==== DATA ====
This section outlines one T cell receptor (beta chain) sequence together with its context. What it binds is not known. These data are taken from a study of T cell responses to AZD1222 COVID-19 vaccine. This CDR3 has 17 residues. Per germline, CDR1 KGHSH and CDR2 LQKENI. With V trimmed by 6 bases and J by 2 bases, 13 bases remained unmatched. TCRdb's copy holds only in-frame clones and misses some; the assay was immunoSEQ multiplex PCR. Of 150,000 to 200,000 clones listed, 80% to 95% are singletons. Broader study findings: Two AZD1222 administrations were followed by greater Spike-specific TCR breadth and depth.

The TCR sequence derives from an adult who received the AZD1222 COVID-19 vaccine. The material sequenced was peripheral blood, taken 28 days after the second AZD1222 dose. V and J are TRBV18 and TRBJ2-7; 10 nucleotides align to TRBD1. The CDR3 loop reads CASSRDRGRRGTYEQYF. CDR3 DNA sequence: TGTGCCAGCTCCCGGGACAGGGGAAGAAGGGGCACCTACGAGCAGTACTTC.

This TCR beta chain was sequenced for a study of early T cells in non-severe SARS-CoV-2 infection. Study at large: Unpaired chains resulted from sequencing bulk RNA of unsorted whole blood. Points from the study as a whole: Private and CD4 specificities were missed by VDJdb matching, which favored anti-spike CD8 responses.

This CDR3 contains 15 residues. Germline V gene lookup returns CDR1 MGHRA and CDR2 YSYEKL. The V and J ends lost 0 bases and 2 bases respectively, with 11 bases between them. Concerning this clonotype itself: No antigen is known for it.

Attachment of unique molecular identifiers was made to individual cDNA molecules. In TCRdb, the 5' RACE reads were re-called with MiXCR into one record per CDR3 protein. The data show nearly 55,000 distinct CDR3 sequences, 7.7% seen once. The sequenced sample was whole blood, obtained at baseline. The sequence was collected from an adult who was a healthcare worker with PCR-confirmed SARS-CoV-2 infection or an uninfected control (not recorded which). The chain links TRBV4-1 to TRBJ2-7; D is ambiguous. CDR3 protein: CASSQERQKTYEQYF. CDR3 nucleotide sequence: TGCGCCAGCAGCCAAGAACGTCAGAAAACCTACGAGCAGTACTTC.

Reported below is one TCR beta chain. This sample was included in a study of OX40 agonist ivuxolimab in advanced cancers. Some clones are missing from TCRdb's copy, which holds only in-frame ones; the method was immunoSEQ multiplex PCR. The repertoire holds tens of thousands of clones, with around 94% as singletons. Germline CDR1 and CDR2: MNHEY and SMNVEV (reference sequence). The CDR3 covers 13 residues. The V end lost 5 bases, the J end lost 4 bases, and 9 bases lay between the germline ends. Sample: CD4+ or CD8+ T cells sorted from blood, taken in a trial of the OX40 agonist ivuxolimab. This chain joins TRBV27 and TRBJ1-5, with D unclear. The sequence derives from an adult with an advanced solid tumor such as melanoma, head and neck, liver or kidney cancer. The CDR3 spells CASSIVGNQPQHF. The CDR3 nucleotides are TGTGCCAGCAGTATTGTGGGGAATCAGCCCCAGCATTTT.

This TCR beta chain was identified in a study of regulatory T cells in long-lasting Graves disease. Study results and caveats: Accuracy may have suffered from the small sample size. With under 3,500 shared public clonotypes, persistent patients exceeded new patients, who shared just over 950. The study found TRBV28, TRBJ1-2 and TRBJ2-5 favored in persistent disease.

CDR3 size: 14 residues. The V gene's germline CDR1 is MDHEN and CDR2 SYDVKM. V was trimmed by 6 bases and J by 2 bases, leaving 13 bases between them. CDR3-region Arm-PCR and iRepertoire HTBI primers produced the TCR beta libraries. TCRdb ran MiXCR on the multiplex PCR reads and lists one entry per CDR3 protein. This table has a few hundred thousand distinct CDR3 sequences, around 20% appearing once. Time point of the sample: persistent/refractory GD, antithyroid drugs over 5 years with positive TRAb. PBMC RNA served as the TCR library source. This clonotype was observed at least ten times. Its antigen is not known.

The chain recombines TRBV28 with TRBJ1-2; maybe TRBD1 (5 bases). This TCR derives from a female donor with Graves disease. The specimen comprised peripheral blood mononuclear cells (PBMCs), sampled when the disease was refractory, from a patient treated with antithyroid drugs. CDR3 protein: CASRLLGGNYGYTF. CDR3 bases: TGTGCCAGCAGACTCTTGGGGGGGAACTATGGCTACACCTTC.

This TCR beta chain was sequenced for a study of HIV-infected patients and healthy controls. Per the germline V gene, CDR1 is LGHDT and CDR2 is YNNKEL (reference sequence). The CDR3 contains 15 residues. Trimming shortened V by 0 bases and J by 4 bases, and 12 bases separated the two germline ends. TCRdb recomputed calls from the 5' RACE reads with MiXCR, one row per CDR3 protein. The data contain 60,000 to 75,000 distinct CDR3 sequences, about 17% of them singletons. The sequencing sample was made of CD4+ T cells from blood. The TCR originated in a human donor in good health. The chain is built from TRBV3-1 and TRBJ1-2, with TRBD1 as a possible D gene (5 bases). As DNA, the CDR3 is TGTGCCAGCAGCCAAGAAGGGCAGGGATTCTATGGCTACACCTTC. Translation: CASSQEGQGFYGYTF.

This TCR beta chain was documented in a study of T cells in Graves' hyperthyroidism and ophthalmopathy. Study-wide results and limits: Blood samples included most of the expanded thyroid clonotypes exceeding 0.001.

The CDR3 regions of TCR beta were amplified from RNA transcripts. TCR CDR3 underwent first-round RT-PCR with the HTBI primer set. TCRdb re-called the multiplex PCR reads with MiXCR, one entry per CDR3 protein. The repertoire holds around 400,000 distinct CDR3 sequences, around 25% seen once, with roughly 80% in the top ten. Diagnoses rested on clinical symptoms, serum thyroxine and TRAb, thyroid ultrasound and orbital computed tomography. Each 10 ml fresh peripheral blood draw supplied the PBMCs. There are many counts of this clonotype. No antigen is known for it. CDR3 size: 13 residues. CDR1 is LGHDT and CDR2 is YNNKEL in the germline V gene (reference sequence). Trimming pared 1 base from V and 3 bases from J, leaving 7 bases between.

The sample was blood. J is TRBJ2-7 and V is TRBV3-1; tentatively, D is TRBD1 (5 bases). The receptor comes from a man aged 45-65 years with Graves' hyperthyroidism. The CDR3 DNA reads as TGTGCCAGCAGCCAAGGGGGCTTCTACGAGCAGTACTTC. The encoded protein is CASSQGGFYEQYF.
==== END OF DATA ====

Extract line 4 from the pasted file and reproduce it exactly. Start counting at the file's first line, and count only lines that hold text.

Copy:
This CDR3 contains 15 residues. Germline V gene lookup returns CDR1 MGHRA and CDR2 YSYEKL. The V and J ends lost 0 bases and 2 bases respectively, with 11 bases between them. Concerning this clonotype itself: No antigen is known for it.